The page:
Jason Bateman’s Ozark will return for a second series, Netflix has confirmed. The drama, which leading man Bateman also executive produced (and directed a few episodes of), will be back for another ten-part run. Ozark takes its name from its setting, the Missouri Ozarks resort community to which Bateman’s financial planner Marty flees with his wife Wendy (Laura Linney) after getting in a spot of trouble with a Mexican drug lord over a money laundering scheme.
It’s been just over a week since Ross Poldark left our screens but if you’ve been missing the Cornish captain and his cohorts you need not fear – the first behind the scenes pictures of series four are here! Aidan Turner, Eleanor Tomlinson and co are gathering for the first read through of the new series and production company Mammoth Screen is very kindly giving fans a sneak peek.
Harrison Ford’s departure from the Star Wars franchise in Episode VII left fans in mourning for Han Solo but it turns out we haven’t really seen the last of the space smuggler because he’s got a major role to play in The Last Jedi. Director Rian Johnson told Entertainment Weekly that the “figurative ghost” of Solo looms large throughout the new film, and revealed that the circumstances of his death will be a driving force for Daisy Ridley’s Rey.
Muck Rack makes it simple to find people, tweets, or articles that mention any name, keyword, company, hashtag etc. We've compiled this guide to help you make the most of your search.
Selecting a term
Start searching tweets, articles from media outlets, articles mentioned in tweets, journalists'
names, titles and bios with some suggested searches:
Companies or Topics (e.g. iPhone, Microsoft)
Phrases (e.g. "cloud computing") — use quotes to keep the terms together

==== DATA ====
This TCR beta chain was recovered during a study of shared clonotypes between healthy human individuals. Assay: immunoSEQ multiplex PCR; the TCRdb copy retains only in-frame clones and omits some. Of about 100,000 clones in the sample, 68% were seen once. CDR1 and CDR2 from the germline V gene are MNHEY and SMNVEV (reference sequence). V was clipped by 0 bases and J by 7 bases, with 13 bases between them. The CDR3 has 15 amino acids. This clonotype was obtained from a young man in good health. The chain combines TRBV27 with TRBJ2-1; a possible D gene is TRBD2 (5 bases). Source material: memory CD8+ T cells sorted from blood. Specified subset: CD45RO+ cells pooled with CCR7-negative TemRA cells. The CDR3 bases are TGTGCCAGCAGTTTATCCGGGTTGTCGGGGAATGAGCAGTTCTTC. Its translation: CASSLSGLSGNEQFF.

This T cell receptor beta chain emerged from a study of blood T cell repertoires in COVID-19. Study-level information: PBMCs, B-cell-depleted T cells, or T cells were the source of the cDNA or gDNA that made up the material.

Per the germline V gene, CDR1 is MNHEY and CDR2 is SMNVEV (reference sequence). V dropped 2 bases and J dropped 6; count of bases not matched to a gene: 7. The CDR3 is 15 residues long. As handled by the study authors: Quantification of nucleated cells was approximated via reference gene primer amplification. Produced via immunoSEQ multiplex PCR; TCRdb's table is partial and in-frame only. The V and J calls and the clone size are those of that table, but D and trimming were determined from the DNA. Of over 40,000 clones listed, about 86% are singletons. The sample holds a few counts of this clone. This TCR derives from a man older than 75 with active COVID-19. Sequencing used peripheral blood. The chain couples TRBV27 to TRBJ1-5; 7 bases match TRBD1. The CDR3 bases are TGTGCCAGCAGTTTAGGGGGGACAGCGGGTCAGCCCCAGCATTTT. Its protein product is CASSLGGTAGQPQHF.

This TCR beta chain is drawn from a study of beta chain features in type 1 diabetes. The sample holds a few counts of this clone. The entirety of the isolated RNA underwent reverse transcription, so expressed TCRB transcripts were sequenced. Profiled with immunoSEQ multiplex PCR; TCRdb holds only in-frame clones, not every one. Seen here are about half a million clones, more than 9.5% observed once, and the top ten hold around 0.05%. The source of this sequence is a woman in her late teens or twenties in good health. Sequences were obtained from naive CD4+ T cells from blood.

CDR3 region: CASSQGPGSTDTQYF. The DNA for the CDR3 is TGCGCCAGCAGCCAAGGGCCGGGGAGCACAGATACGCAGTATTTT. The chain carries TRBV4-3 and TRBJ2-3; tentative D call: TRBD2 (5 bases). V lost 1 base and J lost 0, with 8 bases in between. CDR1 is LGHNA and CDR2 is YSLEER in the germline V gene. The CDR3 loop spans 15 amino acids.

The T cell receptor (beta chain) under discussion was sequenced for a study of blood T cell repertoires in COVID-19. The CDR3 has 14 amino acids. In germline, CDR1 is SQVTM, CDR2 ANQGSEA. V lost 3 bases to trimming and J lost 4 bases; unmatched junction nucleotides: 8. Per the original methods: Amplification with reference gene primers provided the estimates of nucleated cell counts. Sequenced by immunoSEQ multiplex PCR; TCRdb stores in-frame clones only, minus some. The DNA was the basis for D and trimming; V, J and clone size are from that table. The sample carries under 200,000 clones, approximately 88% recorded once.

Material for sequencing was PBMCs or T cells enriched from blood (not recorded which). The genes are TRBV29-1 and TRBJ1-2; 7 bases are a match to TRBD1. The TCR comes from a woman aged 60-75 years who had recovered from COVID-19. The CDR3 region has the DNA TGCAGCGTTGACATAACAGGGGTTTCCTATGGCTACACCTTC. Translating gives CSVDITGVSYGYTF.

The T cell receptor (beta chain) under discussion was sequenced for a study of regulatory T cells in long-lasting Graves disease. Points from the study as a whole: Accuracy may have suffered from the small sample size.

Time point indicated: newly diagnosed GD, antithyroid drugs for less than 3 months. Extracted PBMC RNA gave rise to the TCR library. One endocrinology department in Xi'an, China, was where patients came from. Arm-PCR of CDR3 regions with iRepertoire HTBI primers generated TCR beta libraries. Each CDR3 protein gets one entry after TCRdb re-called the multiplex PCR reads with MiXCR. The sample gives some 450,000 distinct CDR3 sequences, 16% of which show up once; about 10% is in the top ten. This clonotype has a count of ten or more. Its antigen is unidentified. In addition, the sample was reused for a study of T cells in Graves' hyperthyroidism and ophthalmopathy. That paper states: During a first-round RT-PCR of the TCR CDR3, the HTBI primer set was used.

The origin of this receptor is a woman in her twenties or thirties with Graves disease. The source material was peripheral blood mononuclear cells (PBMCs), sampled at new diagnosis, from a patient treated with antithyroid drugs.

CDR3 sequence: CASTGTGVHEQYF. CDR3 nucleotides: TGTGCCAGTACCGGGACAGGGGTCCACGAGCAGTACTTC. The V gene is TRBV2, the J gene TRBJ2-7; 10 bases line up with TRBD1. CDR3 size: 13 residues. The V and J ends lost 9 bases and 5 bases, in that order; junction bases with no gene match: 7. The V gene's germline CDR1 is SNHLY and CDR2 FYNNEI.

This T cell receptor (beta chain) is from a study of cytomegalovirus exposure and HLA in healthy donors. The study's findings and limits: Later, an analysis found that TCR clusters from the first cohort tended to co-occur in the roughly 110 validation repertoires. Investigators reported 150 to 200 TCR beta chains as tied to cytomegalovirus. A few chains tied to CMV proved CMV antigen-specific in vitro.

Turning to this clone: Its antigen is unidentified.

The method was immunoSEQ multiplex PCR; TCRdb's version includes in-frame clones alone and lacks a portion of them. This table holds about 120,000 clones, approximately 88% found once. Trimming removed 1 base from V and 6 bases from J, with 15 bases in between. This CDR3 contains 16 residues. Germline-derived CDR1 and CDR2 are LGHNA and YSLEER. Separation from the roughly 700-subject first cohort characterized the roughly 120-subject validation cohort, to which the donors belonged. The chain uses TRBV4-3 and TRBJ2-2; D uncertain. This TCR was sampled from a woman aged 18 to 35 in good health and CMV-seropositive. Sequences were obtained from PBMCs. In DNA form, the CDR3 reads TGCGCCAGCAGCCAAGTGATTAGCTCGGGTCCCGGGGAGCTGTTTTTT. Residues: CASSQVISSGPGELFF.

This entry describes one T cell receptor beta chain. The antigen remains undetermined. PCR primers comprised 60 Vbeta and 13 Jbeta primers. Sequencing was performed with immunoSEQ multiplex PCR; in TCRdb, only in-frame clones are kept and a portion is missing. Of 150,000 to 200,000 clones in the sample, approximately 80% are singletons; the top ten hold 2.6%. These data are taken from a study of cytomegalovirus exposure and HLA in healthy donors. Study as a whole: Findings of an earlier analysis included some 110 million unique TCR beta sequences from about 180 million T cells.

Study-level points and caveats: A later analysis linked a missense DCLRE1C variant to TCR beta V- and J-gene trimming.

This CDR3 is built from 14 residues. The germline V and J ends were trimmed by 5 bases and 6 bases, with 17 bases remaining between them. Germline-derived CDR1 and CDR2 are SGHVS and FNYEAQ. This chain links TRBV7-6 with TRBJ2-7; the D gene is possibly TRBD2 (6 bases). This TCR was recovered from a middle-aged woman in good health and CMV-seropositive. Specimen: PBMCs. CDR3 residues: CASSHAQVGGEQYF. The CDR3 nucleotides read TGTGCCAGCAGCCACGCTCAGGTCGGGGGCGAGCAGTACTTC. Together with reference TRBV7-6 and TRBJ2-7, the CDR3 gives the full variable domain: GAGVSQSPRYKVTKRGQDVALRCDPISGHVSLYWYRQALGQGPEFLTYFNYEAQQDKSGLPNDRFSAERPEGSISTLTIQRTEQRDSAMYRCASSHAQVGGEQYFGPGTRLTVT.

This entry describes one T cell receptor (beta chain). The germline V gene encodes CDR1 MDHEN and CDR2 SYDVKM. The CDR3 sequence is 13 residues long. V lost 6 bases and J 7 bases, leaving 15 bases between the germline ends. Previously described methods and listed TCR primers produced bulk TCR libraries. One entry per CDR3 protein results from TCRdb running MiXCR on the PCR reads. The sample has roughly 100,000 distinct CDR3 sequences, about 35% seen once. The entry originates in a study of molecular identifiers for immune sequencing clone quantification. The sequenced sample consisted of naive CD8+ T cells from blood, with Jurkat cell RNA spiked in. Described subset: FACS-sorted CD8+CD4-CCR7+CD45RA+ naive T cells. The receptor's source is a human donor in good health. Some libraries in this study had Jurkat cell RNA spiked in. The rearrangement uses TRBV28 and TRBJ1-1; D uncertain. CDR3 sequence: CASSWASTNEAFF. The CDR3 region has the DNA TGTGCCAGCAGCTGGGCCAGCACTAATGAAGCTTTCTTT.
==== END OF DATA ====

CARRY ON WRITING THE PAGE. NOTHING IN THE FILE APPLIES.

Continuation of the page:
Twitter handles (e.g. @username) — returns those who have mentioned or replied to
Names (e.g. "David Pogue")
Hashtags (e.g. #sxsw, #london2012)
Bio details (e.g. vegan, Olympics, father)
Muck Rack's Advanced Search allows for many boolean operators.
Find results that mention multiple specified terms, use AND or
+. For example, ensure each result contains both Elon Musk and Mark Zuckerberg by
searching Obama AND Romney or Obama + Romney.
Use the operators OR or , to broaden your search when you'd like either of
multiple terms to appear in results. (This is the default behavior of our search when no operators
are used.) For example, search for democrat OR republican to find results that refer to
Democrats and/or Republicans.
Use NOT or - to subtract results from your search. For
example, searching Disney will yield results about the Walt Disney Company as well as Walt Disney
World Resort. To exclude mentions of Disney World, search for Disney -World or Disney
When using one of these operators with a phrase, enclose it in quotation marks. For example, you can
find results about smartphones excluding Apple's iPhone 4S by searching smartphone -"iPhone
Exact case matching or punctuation
If you're searching for a brand name or keyword that relies on specific punctuation marks or capitalization, you can
find results that match your exact query by adding matchcase: before the keyword you're searching for, like matchcase:E*TRADE .
Use parentheses to separate multiple
boolean phrases. For example, to find journalists talking about having fun in Disney World or
Disneyland, search for ("disney world" OR disneyland) AND fun.
An asterisk can be used to search for any variation of a root word truncated by the asterisk. For example, searching for admin* will return results for administrator, administration, administer, administered, etc.
A near operator is an AND operator where you can control the distance between the words. You can vary the distance the near operation uses by adding a forward slash and number (between 0-99) such as strawberries NEAR/10 "whipped cream", which means the strawberries must exist within 10 words of "whipped cream".